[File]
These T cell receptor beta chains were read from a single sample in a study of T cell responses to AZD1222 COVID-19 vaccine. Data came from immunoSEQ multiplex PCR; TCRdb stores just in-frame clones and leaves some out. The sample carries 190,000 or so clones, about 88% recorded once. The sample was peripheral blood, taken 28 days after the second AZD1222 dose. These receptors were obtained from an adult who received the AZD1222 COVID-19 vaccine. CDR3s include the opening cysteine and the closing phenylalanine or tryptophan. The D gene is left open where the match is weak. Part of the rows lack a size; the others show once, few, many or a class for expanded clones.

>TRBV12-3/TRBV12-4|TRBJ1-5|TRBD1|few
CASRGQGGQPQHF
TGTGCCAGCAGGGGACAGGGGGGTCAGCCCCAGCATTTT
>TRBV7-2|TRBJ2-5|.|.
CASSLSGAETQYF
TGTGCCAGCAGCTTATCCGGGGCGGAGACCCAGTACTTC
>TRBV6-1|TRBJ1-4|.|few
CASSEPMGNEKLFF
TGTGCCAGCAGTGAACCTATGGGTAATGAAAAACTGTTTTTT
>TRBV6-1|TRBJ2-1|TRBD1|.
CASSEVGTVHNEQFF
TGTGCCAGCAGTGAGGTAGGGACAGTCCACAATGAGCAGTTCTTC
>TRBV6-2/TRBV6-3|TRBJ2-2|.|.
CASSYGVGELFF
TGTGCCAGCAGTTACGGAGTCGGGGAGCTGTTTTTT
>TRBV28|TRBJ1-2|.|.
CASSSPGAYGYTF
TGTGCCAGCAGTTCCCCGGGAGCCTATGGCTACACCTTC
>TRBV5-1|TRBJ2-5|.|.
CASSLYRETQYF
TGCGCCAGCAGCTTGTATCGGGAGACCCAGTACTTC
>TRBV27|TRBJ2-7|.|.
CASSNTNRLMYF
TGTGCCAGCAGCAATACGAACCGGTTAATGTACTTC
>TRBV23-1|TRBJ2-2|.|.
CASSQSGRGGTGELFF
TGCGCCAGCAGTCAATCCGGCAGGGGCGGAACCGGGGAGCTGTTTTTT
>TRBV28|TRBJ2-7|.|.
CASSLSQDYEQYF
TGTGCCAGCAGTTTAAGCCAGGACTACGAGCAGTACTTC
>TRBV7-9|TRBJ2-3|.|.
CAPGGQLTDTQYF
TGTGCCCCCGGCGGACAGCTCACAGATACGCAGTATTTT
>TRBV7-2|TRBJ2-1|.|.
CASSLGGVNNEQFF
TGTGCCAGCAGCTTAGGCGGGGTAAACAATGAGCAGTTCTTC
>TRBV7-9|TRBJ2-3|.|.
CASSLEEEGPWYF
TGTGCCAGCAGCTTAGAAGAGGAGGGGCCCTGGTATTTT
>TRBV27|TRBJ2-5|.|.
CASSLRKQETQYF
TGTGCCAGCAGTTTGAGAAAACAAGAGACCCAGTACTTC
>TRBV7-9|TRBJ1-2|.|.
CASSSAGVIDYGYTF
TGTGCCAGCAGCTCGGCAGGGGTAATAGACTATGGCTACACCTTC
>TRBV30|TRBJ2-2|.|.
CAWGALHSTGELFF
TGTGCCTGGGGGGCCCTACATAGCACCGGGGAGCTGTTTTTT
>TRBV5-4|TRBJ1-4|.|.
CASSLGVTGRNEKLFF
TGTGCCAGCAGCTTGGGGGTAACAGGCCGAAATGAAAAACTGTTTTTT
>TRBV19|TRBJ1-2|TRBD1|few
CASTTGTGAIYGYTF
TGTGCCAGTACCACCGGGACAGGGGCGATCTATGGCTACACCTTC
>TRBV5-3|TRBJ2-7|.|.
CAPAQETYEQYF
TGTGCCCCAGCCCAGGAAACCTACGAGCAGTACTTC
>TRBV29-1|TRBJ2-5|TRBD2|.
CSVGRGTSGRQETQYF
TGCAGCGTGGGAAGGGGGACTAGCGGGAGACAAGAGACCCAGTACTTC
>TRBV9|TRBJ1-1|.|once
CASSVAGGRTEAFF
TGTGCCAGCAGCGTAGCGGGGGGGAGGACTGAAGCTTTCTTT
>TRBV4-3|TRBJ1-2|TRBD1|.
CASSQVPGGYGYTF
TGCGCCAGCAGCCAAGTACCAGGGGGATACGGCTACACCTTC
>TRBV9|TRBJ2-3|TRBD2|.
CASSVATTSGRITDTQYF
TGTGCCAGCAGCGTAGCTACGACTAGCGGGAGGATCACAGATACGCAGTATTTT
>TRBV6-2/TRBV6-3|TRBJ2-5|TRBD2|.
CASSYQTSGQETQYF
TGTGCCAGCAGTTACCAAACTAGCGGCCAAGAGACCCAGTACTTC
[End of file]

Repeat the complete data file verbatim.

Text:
These T cell receptor beta chains were read from a single sample in a study of T cell responses to AZD1222 COVID-19 vaccine. Data came from immunoSEQ multiplex PCR; TCRdb stores just in-frame clones and leaves some out. The sample carries 190,000 or so clones, about 88% recorded once. The sample was peripheral blood, taken 28 days after the second AZD1222 dose. These receptors were obtained from an adult who received the AZD1222 COVID-19 vaccine. CDR3s include the opening cysteine and the closing phenylalanine or tryptophan. The D gene is left open where the match is weak. Part of the rows lack a size; the others show once, few, many or a class for expanded clones.

>TRBV12-3/TRBV12-4|TRBJ1-5|TRBD1|few
CASRGQGGQPQHF
TGTGCCAGCAGGGGACAGGGGGGTCAGCCCCAGCATTTT
>TRBV7-2|TRBJ2-5|.|.
CASSLSGAETQYF
TGTGCCAGCAGCTTATCCGGGGCGGAGACCCAGTACTTC
>TRBV6-1|TRBJ1-4|.|few
CASSEPMGNEKLFF
TGTGCCAGCAGTGAACCTATGGGTAATGAAAAACTGTTTTTT
>TRBV6-1|TRBJ2-1|TRBD1|.
CASSEVGTVHNEQFF
TGTGCCAGCAGTGAGGTAGGGACAGTCCACAATGAGCAGTTCTTC
>TRBV6-2/TRBV6-3|TRBJ2-2|.|.
CASSYGVGELFF
TGTGCCAGCAGTTACGGAGTCGGGGAGCTGTTTTTT
>TRBV28|TRBJ1-2|.|.
CASSSPGAYGYTF
TGTGCCAGCAGTTCCCCGGGAGCCTATGGCTACACCTTC
>TRBV5-1|TRBJ2-5|.|.
CASSLYRETQYF
TGCGCCAGCAGCTTGTATCGGGAGACCCAGTACTTC
>TRBV27|TRBJ2-7|.|.
CASSNTNRLMYF
TGTGCCAGCAGCAATACGAACCGGTTAATGTACTTC
>TRBV23-1|TRBJ2-2|.|.
CASSQSGRGGTGELFF
TGCGCCAGCAGTCAATCCGGCAGGGGCGGAACCGGGGAGCTGTTTTTT
>TRBV28|TRBJ2-7|.|.
CASSLSQDYEQYF
TGTGCCAGCAGTTTAAGCCAGGACTACGAGCAGTACTTC
>TRBV7-9|TRBJ2-3|.|.
CAPGGQLTDTQYF
TGTGCCCCCGGCGGACAGCTCACAGATACGCAGTATTTT
>TRBV7-2|TRBJ2-1|.|.
CASSLGGVNNEQFF
TGTGCCAGCAGCTTAGGCGGGGTAAACAATGAGCAGTTCTTC
>TRBV7-9|TRBJ2-3|.|.
CASSLEEEGPWYF
TGTGCCAGCAGCTTAGAAGAGGAGGGGCCCTGGTATTTT
>TRBV27|TRBJ2-5|.|.
CASSLRKQETQYF
TGTGCCAGCAGTTTGAGAAAACAAGAGACCCAGTACTTC
>TRBV7-9|TRBJ1-2|.|.
CASSSAGVIDYGYTF
TGTGCCAGCAGCTCGGCAGGGGTAATAGACTATGGCTACACCTTC
>TRBV30|TRBJ2-2|.|.
CAWGALHSTGELFF
TGTGCCTGGGGGGCCCTACATAGCACCGGGGAGCTGTTTTTT
>TRBV5-4|TRBJ1-4|.|.
CASSLGVTGRNEKLFF
TGTGCCAGCAGCTTGGGGGTAACAGGCCGAAATGAAAAACTGTTTTTT
>TRBV19|TRBJ1-2|TRBD1|few
CASTTGTGAIYGYTF
TGTGCCAGTACCACCGGGACAGGGGCGATCTATGGCTACACCTTC
>TRBV5-3|TRBJ2-7|.|.
CAPAQETYEQYF
TGTGCCCCAGCCCAGGAAACCTACGAGCAGTACTTC
>TRBV29-1|TRBJ2-5|TRBD2|.
CSVGRGTSGRQETQYF
TGCAGCGTGGGAAGGGGGACTAGCGGGAGACAAGAGACCCAGTACTTC
>TRBV9|TRBJ1-1|.|once
CASSVAGGRTEAFF
TGTGCCAGCAGCGTAGCGGGGGGGAGGACTGAAGCTTTCTTT
>TRBV4-3|TRBJ1-2|TRBD1|.
CASSQVPGGYGYTF
TGCGCCAGCAGCCAAGTACCAGGGGGATACGGCTACACCTTC
>TRBV9|TRBJ2-3|TRBD2|.
CASSVATTSGRITDTQYF
TGTGCCAGCAGCGTAGCTACGACTAGCGGGAGGATCACAGATACGCAGTATTTT
>TRBV6-2/TRBV6-3|TRBJ2-5|TRBD2|.
CASSYQTSGQETQYF
TGTGCCAGCAGTTACCAAACTAGCGGCCAAGAGACCCAGTACTTC